parliamentarians. That is not so with a constitutional amendment law
    whose enactment requires a specific number of votes. Art 98(1)(a) is loud
    and clear that:
    A Bill for an Act to alter any provisions of this Constitution
    (other than those relating to paragraphs (b) of this
    subarticle) or any provisions of any law specified in List One
    of the Second Schedule to this Constitution shall be
    supported by the votes of not less than two thirds of all the
    Members of Parliament.
    That paragraph speaks for itself but we have to point out that it is twothirds
    of all the Members of Parliament and not just those sitting and
    voting. An ordinary law is not subjected to that stringent requirement.
    The second question that follows is whether such a constitutional
    amendment can be reviewed by a court like any other law.
    Mr. Othman Masoud and Prof Kabudi were again at one with Mr. Masaju,
    that s. 27 of the Interpretation of Laws Act, Cap 1 [RE 2002] provides that
    an amending Act is to be construed as one with the amended Act and so
    Act No 34 of 1994 should be construed as one with the Constitution.
    According to them the cardinal principle of Constitutional interpretation is
    to read the entire Constitution as an entity. This Court said so in Julius I.F.
    Ndyanabo v. A. G., Civil Appeal No. 64 of 2001. There is, therefore, a need
    to harmonize the various articles of the constitution. This means that an
    article of a constitution cannot be struck out or declared unconstitutional.
    We agree with LUGAKINGIRA, J., as he then was, when he stated in Rev.
    Christopher Mtikila v. Attorny General [1995] TLR 31 at p. 66, that:
    What happens when a provision of the constitution enacting
    fundamental right appears to be in conflict with another
    provision in the Constitution? In that case the principle of
    harmonization has to be called in aid. The principle holds
    that the entire Constitution has to be read as integrated
    whole, no one particular provision destroying the other but
    each sustaining the other...
    The learned judge went further:
    If the balancing act should succeed, the Court is enjoined to
    give effect to all the contenting provisions. Otherwise, the
    court is enjoined to incline to the realisation of the
    fundamental rights and may for that purpose disregard even
    the clear words of a provision if the application will result in
    gross injustice.
    However, we do not subscribe to his last sentence. The court can never
    ever disregard the clear words of a provision of the Constitution. That will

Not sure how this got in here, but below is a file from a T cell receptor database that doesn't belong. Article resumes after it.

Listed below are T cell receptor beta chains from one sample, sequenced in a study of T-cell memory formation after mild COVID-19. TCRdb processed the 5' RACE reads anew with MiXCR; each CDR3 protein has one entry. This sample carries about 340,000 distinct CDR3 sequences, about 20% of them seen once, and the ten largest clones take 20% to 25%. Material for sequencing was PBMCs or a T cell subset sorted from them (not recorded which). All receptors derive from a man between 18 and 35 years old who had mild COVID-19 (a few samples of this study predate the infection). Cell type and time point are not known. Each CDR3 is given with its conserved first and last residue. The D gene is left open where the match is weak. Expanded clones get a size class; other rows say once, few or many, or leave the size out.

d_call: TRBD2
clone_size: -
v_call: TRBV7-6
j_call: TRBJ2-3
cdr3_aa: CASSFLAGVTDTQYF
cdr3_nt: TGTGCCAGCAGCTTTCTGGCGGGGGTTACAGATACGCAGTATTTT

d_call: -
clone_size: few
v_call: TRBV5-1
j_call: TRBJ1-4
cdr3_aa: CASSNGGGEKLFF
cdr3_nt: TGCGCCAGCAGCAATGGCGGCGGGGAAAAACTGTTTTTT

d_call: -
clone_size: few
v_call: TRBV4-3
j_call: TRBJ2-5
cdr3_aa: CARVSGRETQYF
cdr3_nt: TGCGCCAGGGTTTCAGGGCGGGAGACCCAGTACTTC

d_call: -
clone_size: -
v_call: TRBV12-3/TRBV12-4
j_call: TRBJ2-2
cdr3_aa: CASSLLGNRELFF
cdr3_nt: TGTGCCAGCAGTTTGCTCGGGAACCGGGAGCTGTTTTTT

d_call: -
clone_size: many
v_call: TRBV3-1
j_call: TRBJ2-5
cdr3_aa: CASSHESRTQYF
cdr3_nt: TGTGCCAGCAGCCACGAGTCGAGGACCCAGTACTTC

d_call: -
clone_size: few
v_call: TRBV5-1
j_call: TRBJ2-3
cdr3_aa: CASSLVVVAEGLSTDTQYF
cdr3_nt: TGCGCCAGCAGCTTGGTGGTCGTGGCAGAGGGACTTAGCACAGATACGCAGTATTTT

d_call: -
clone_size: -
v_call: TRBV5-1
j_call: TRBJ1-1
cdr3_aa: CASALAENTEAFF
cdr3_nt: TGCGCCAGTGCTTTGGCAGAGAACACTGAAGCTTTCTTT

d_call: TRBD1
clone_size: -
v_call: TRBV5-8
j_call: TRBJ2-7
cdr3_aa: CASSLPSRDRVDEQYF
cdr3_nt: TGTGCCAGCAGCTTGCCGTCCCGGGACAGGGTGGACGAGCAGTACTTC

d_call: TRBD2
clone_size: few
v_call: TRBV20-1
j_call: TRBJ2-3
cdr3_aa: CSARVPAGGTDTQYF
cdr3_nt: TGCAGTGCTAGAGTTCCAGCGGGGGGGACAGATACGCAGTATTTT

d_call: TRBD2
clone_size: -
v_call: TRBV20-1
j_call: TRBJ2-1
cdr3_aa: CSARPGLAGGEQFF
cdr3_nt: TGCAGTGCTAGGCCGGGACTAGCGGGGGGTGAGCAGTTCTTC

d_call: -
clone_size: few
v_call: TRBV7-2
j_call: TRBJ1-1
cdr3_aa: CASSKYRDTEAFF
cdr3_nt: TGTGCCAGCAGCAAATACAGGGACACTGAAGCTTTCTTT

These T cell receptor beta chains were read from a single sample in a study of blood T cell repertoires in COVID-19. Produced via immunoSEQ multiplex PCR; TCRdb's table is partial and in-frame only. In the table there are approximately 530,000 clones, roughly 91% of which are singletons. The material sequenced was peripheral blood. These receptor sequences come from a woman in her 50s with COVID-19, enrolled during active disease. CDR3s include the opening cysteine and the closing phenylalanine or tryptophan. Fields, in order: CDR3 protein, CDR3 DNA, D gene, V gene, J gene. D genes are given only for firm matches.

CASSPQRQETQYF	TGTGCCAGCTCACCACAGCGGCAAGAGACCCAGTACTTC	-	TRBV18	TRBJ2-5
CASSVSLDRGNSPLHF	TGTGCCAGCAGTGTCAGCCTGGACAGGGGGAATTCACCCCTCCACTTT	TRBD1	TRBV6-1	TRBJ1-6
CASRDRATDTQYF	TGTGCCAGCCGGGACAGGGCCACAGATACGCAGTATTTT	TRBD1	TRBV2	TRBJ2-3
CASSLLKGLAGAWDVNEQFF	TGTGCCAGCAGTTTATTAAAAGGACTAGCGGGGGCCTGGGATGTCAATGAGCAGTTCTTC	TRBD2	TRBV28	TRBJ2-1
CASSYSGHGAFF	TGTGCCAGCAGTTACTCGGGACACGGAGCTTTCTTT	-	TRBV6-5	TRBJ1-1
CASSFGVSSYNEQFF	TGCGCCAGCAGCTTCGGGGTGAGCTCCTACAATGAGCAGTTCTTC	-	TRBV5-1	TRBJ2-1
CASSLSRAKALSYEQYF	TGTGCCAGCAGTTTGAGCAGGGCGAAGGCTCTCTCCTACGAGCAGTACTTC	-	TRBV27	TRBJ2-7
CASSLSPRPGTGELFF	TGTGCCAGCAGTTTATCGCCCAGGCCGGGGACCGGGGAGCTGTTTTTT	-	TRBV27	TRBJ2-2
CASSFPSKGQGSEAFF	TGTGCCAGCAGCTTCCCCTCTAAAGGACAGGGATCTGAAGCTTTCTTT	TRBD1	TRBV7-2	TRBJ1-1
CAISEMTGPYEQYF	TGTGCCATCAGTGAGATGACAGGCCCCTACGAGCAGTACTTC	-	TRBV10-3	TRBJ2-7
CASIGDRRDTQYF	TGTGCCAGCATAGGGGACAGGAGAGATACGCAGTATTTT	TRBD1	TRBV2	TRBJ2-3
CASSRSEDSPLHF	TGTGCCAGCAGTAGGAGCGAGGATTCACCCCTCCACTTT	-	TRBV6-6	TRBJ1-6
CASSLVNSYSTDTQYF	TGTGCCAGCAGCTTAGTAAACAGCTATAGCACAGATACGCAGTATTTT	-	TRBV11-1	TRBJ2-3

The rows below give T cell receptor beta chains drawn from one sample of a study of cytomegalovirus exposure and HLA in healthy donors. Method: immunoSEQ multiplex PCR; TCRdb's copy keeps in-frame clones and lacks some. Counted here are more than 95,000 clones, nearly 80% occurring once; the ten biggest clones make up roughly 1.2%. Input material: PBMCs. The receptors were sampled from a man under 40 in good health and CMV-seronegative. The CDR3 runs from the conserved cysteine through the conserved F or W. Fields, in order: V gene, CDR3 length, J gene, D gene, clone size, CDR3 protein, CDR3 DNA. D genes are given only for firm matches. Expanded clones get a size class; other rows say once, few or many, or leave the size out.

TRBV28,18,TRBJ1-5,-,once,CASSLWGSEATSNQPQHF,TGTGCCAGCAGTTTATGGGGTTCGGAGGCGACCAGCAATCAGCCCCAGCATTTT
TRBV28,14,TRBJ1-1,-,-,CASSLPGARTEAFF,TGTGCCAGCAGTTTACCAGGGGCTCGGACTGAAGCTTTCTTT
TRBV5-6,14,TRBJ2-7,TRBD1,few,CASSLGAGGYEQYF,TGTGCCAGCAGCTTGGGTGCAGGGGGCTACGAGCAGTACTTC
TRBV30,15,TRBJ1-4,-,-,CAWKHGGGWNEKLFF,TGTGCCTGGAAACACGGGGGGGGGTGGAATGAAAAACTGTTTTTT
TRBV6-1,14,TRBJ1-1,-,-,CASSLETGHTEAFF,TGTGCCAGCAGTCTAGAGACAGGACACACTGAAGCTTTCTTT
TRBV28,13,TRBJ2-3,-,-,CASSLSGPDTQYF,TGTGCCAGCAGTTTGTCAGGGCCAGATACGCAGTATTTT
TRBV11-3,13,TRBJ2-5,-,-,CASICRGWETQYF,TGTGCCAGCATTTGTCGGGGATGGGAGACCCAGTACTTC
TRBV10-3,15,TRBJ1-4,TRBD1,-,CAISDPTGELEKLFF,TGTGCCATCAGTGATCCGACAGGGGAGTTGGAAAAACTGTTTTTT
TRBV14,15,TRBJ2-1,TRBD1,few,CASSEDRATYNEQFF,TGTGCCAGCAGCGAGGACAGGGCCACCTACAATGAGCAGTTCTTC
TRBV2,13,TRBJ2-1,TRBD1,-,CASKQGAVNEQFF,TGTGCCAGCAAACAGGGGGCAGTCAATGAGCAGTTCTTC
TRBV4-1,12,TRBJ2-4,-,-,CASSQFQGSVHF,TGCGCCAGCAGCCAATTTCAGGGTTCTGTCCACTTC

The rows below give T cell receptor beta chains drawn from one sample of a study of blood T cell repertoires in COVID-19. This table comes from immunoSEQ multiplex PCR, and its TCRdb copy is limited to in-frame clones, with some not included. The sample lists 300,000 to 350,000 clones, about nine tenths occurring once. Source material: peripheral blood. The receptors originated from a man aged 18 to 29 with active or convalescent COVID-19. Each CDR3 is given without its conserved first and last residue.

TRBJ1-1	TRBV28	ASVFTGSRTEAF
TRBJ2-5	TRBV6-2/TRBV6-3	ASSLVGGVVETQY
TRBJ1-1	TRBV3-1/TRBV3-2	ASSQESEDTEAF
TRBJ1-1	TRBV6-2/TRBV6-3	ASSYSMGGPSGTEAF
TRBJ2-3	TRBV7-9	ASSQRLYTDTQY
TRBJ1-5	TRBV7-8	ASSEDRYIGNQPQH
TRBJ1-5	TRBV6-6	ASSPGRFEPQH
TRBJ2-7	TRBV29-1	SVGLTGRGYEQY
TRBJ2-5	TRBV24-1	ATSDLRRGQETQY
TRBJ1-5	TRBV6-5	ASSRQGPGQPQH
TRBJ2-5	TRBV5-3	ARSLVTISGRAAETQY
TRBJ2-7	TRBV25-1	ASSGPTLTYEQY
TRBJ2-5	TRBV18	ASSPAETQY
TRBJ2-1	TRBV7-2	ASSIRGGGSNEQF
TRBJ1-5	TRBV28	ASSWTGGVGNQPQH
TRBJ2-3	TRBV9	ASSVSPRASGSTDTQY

cause anarchy.
    As Prof. Kabudi submitted there are two exceptions to the general
    principle. The first exception is where there is a specific constitutional
    provision prohibiting the amendment of certain articles of the constitution or
    what are called entrenched provisions which are subject to immutable
    We were given a number of examples of such provisions: Article 89 of the
    Constitution of France of 1958, Article 139 of the Constitution of Italy of
    1947, Article 288 of the Constitution of Portugal of 1975, and Article 4 of
    the Constitution of Turkey of 1982. On the African soil there are Articles
    174 to 178 of the Constitution of Algeria, Article 124 of the Constitution of
    Chad of 31st March 2006, and also the Constitutions of Malawi, Namibia
    and South Africa.
    May be we use the case of Turkey to drive home the point of what are
    entrenched provisions: Article 4 of the Constitution stipulates that: ... the
    provisions of article 1 of the Constitution, establishing
    the form of the state as a Republic, the provisions of article 2
    on the characteristics of the Republic, and the provisions
    of ar t icle 3 shal l not be amended, nor shal l thei r
    amendment be proposed.
    Then Articles 2 provides as follows:
    The Republic of Turkey is a democratic, secular and social
    state governed by the rule of law; bearing in mind the
    concepts of public peace, national solidarity and justice;
    respecting human rights; loyal to the nationalism of AtatOrk,
    and based on the fundamental tenets set forth in the
    Article 3 reads as follows:
    The Turkish state, with its territory and nation, is an
    indivisible entity. Its language is Turkish. Its flag, the form of
    which is prescribed by the relevant law, is composed of a
    white crescent and star on a red background. Its national
    anthem is the "Independence March". Its capital is Ankara.
    Another illustration is Article 178 of The Constitution of Algeria which
    expressly prohibits constitutional amendments on:
    (1) the republican nature of the State;
    (2) the democratic order based on multi-party system;
    (3) Islam as the religion of the State;
    (4) Arabic as the national and official language;
    (5) fundamental liberties, and citizen's rights;
    (6) integrity of the national territory.
    Article 131 of the Constitution of Namibia has an interesting proviso. The
    marginal note reads: "Entrenchment of Fundamental Rights and
    No repeal or amendment of any of the provisions of Chapter
    3, in so far as such repeal or amendment diminishes or